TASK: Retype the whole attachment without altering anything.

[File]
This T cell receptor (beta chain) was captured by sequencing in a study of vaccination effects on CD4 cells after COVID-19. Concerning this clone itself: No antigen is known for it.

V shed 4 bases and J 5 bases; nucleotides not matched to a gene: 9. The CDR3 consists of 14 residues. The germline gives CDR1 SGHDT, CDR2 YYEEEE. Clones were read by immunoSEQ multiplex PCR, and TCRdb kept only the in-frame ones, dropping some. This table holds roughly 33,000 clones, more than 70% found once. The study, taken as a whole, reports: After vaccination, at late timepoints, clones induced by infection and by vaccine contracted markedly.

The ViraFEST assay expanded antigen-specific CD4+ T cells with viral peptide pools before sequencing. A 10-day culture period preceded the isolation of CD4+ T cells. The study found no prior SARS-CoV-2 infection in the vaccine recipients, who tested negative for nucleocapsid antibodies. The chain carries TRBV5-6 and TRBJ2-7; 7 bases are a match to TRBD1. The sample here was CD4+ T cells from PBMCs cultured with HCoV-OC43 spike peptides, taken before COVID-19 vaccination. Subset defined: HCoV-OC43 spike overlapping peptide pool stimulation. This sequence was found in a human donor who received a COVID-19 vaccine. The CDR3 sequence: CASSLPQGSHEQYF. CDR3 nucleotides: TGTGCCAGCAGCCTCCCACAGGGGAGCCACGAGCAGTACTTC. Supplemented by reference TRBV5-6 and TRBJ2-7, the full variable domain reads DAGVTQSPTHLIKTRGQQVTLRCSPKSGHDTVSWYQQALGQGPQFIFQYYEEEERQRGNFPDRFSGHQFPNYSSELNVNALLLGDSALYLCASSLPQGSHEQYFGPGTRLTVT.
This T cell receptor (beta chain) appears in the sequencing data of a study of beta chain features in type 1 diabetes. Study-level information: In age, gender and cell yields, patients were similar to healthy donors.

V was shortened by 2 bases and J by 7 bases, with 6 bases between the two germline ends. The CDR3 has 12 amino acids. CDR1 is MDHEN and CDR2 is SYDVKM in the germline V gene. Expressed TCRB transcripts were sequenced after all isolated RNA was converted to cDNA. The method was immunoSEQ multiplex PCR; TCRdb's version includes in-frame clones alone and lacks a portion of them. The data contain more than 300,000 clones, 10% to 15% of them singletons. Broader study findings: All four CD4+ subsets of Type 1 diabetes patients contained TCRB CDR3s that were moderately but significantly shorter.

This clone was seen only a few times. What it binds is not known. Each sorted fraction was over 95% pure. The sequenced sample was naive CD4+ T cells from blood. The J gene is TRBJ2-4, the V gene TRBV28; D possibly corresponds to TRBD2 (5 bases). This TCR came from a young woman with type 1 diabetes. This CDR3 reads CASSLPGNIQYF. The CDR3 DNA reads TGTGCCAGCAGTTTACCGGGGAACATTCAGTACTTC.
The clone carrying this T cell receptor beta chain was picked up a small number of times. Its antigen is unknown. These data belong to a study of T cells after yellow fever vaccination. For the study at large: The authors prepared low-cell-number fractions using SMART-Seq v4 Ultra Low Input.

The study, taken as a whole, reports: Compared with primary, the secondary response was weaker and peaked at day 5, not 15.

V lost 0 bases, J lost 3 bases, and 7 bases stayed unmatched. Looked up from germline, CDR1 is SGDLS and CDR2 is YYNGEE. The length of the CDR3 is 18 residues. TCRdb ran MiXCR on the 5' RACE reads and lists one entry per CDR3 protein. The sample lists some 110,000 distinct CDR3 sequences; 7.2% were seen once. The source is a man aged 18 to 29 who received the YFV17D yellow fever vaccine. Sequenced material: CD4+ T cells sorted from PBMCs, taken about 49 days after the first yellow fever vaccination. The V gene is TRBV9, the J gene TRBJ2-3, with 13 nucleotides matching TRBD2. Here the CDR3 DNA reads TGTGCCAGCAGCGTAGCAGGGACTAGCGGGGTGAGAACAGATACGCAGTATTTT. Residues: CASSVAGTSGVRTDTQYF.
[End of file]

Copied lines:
This T cell receptor (beta chain) was captured by sequencing in a study of vaccination effects on CD4 cells after COVID-19. Concerning this clone itself: No antigen is known for it.

V shed 4 bases and J 5 bases; nucleotides not matched to a gene: 9. The CDR3 consists of 14 residues. The germline gives CDR1 SGHDT, CDR2 YYEEEE. Clones were read by immunoSEQ multiplex PCR, and TCRdb kept only the in-frame ones, dropping some. This table holds roughly 33,000 clones, more than 70% found once. The study, taken as a whole, reports: After vaccination, at late timepoints, clones induced by infection and by vaccine contracted markedly.

The ViraFEST assay expanded antigen-specific CD4+ T cells with viral peptide pools before sequencing. A 10-day culture period preceded the isolation of CD4+ T cells. The study found no prior SARS-CoV-2 infection in the vaccine recipients, who tested negative for nucleocapsid antibodies. The chain carries TRBV5-6 and TRBJ2-7; 7 bases are a match to TRBD1. The sample here was CD4+ T cells from PBMCs cultured with HCoV-OC43 spike peptides, taken before COVID-19 vaccination. Subset defined: HCoV-OC43 spike overlapping peptide pool stimulation. This sequence was found in a human donor who received a COVID-19 vaccine. The CDR3 sequence: CASSLPQGSHEQYF. CDR3 nucleotides: TGTGCCAGCAGCCTCCCACAGGGGAGCCACGAGCAGTACTTC. Supplemented by reference TRBV5-6 and TRBJ2-7, the full variable domain reads DAGVTQSPTHLIKTRGQQVTLRCSPKSGHDTVSWYQQALGQGPQFIFQYYEEEERQRGNFPDRFSGHQFPNYSSELNVNALLLGDSALYLCASSLPQGSHEQYFGPGTRLTVT.
This T cell receptor (beta chain) appears in the sequencing data of a study of beta chain features in type 1 diabetes. Study-level information: In age, gender and cell yields, patients were similar to healthy donors.

V was shortened by 2 bases and J by 7 bases, with 6 bases between the two germline ends. The CDR3 has 12 amino acids. CDR1 is MDHEN and CDR2 is SYDVKM in the germline V gene. Expressed TCRB transcripts were sequenced after all isolated RNA was converted to cDNA. The method was immunoSEQ multiplex PCR; TCRdb's version includes in-frame clones alone and lacks a portion of them. The data contain more than 300,000 clones, 10% to 15% of them singletons. Broader study findings: All four CD4+ subsets of Type 1 diabetes patients contained TCRB CDR3s that were moderately but significantly shorter.

This clone was seen only a few times. What it binds is not known. Each sorted fraction was over 95% pure. The sequenced sample was naive CD4+ T cells from blood. The J gene is TRBJ2-4, the V gene TRBV28; D possibly corresponds to TRBD2 (5 bases). This TCR came from a young woman with type 1 diabetes. This CDR3 reads CASSLPGNIQYF. The CDR3 DNA reads TGTGCCAGCAGTTTACCGGGGAACATTCAGTACTTC.
The clone carrying this T cell receptor beta chain was picked up a small number of times. Its antigen is unknown. These data belong to a study of T cells after yellow fever vaccination. For the study at large: The authors prepared low-cell-number fractions using SMART-Seq v4 Ultra Low Input.

The study, taken as a whole, reports: Compared with primary, the secondary response was weaker and peaked at day 5, not 15.

V lost 0 bases, J lost 3 bases, and 7 bases stayed unmatched. Looked up from germline, CDR1 is SGDLS and CDR2 is YYNGEE. The length of the CDR3 is 18 residues. TCRdb ran MiXCR on the 5' RACE reads and lists one entry per CDR3 protein. The sample lists some 110,000 distinct CDR3 sequences; 7.2% were seen once. The source is a man aged 18 to 29 who received the YFV17D yellow fever vaccine. Sequenced material: CD4+ T cells sorted from PBMCs, taken about 49 days after the first yellow fever vaccination. The V gene is TRBV9, the J gene TRBJ2-3, with 13 nucleotides matching TRBD2. Here the CDR3 DNA reads TGTGCCAGCAGCGTAGCAGGGACTAGCGGGGTGAGAACAGATACGCAGTATTTT. Residues: CASSVAGTSGVRTDTQYF.